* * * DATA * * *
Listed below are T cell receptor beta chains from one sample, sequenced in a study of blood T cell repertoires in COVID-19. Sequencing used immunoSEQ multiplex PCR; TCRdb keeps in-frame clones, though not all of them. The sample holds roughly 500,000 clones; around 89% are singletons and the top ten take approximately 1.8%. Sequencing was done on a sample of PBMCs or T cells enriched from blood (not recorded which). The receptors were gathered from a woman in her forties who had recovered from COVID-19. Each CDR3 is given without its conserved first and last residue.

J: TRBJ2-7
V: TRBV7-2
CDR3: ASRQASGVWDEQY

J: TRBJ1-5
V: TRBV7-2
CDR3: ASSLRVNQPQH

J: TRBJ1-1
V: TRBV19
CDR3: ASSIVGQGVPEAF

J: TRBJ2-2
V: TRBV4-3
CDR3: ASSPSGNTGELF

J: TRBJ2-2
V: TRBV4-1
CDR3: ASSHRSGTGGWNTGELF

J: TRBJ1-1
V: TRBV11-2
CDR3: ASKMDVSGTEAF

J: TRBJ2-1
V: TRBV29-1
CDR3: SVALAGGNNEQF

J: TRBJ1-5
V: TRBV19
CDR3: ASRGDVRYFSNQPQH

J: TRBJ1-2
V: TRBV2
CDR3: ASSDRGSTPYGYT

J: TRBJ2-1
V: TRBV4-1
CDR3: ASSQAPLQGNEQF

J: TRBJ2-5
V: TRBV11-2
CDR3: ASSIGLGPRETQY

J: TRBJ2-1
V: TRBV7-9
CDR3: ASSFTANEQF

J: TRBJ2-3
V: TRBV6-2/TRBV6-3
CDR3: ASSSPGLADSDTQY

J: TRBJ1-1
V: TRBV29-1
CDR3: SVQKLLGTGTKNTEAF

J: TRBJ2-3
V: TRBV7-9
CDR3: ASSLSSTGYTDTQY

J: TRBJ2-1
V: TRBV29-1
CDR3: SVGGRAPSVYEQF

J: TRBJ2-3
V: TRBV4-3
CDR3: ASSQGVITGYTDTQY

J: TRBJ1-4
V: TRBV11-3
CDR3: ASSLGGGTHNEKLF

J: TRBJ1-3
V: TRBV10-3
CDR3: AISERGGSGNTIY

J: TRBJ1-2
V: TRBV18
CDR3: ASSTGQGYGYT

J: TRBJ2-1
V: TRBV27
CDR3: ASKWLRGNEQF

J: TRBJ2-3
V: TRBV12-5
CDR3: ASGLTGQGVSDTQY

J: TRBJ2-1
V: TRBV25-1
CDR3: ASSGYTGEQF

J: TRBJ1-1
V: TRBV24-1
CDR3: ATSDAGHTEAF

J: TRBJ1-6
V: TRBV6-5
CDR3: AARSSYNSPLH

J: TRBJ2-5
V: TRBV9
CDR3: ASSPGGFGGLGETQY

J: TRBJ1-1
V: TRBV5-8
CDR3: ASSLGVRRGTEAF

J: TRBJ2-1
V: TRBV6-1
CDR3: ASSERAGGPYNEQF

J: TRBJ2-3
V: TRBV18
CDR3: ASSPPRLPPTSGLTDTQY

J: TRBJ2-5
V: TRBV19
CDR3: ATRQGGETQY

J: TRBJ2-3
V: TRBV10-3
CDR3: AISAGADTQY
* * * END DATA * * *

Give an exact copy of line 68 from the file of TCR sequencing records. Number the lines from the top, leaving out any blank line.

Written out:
J: TRBJ2-1